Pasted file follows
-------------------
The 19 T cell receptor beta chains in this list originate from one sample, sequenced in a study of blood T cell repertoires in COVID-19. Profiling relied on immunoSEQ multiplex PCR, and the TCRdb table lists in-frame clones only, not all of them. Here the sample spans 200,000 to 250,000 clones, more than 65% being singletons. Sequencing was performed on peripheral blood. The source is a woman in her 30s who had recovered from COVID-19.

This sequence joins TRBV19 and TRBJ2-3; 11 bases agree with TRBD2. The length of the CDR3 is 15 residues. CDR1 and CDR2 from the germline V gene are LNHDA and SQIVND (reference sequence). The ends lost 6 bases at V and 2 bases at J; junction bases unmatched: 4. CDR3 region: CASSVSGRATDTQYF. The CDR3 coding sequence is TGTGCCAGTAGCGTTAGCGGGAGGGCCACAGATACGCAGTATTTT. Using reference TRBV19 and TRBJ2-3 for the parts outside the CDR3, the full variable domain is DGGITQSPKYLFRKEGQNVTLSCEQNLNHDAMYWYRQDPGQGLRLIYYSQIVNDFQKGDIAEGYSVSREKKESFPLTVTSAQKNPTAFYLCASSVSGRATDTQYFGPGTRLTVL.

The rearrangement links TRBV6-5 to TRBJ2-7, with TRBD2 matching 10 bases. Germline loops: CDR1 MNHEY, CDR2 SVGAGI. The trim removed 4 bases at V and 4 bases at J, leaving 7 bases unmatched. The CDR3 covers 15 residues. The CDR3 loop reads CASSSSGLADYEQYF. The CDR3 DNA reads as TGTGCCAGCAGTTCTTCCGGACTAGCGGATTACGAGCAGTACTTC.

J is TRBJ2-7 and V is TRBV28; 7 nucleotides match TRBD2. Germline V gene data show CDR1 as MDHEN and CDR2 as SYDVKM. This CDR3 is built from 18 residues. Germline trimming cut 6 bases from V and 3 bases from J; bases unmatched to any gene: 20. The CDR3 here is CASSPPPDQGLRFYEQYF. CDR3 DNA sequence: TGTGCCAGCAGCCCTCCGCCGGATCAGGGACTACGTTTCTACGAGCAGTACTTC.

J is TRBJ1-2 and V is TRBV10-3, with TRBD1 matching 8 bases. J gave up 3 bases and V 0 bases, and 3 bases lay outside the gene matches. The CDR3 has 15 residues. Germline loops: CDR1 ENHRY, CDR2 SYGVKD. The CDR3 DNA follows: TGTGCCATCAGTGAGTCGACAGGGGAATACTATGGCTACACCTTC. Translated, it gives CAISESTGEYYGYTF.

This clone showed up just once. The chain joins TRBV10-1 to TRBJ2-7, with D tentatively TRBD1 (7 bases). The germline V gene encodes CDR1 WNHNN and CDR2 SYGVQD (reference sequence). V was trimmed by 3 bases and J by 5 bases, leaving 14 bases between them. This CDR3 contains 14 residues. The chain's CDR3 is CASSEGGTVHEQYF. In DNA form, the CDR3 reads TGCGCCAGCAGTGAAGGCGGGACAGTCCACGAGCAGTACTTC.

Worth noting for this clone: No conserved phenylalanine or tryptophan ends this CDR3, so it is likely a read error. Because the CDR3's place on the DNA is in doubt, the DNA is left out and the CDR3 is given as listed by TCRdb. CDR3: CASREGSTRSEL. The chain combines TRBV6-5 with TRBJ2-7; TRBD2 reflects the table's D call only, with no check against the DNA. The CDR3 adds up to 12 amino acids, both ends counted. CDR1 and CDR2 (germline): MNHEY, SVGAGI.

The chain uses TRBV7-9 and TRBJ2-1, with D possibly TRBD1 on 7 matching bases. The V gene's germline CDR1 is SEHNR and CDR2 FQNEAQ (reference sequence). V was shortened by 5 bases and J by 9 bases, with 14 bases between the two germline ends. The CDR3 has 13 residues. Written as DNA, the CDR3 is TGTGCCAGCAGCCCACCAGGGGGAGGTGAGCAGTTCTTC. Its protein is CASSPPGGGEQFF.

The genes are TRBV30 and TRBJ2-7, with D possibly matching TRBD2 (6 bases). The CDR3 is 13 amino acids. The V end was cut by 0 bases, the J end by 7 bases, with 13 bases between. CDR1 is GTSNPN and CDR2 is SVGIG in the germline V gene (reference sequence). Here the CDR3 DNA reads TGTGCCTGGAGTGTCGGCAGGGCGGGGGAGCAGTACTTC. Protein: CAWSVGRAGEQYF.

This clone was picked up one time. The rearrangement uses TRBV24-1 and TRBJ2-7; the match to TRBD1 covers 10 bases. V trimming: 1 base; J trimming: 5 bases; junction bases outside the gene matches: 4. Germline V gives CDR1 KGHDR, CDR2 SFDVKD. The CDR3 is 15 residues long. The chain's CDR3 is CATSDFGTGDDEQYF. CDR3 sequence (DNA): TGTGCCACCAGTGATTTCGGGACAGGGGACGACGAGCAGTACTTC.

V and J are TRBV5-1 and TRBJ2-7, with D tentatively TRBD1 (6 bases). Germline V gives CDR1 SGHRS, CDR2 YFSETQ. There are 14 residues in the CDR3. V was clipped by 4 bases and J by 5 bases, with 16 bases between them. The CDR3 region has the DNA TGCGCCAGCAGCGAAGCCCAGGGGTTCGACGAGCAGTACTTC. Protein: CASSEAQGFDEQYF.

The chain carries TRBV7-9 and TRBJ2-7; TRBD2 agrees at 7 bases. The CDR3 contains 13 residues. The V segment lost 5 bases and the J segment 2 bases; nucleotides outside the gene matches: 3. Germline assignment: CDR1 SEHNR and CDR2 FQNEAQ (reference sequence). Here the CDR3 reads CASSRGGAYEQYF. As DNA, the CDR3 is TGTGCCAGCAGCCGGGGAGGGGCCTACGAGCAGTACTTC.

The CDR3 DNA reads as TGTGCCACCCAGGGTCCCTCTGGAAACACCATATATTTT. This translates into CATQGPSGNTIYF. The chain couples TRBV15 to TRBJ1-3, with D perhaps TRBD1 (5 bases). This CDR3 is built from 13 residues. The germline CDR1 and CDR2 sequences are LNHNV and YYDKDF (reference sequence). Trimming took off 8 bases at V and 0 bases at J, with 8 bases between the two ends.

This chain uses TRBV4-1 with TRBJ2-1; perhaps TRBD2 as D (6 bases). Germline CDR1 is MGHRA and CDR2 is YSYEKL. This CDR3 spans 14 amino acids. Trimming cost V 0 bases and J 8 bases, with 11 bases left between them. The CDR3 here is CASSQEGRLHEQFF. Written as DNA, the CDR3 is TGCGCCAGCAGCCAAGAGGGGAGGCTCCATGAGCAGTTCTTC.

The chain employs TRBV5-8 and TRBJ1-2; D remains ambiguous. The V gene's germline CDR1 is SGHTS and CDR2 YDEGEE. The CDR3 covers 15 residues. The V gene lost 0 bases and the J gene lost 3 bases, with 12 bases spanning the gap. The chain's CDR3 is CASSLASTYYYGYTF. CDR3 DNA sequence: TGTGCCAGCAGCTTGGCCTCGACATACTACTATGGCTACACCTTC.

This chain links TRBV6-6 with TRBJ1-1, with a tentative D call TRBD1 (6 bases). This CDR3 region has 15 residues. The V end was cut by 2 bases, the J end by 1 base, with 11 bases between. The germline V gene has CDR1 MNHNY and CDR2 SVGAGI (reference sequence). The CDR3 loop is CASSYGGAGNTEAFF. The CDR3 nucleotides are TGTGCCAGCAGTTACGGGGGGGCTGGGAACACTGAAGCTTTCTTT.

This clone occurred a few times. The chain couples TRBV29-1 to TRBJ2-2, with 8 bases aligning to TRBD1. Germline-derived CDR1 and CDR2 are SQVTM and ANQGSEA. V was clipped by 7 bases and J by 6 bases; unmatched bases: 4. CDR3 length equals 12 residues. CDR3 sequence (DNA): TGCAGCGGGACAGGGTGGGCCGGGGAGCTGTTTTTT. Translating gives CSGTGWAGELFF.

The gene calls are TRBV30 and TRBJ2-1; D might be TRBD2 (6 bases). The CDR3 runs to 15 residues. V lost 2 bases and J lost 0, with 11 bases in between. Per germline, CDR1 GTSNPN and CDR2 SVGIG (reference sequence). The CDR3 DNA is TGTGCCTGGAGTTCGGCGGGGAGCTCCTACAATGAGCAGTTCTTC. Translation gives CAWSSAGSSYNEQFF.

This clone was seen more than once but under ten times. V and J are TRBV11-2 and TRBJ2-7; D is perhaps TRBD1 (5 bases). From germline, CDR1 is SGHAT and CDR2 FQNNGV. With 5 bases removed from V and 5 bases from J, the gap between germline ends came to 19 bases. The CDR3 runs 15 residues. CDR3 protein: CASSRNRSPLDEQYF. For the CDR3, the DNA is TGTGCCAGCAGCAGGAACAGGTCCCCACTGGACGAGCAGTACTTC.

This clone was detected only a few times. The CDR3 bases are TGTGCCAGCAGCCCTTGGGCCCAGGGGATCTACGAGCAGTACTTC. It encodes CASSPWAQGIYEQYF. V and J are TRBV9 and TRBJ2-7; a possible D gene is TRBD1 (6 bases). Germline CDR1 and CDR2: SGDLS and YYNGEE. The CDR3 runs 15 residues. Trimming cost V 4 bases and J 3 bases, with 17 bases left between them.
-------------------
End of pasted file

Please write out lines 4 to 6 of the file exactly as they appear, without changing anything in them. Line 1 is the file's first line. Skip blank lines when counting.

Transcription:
J is TRBJ2-7 and V is TRBV28; 7 nucleotides match TRBD2. Germline V gene data show CDR1 as MDHEN and CDR2 as SYDVKM. This CDR3 is built from 18 residues. Germline trimming cut 6 bases from V and 3 bases from J; bases unmatched to any gene: 20. The CDR3 here is CASSPPPDQGLRFYEQYF. CDR3 DNA sequence: TGTGCCAGCAGCCCTCCGCCGGATCAGGGACTACGTTTCTACGAGCAGTACTTC.

J is TRBJ1-2 and V is TRBV10-3, with TRBD1 matching 8 bases. J gave up 3 bases and V 0 bases, and 3 bases lay outside the gene matches. The CDR3 has 15 residues. Germline loops: CDR1 ENHRY, CDR2 SYGVKD. The CDR3 DNA follows: TGTGCCATCAGTGAGTCGACAGGGGAATACTATGGCTACACCTTC. Translated, it gives CAISESTGEYYGYTF.

This clone showed up just once. The chain joins TRBV10-1 to TRBJ2-7, with D tentatively TRBD1 (7 bases). The germline V gene encodes CDR1 WNHNN and CDR2 SYGVQD (reference sequence). V was trimmed by 3 bases and J by 5 bases, leaving 14 bases between them. This CDR3 contains 14 residues. The chain's CDR3 is CASSEGGTVHEQYF. In DNA form, the CDR3 reads TGCGCCAGCAGTGAAGGCGGGACAGTCCACGAGCAGTACTTC.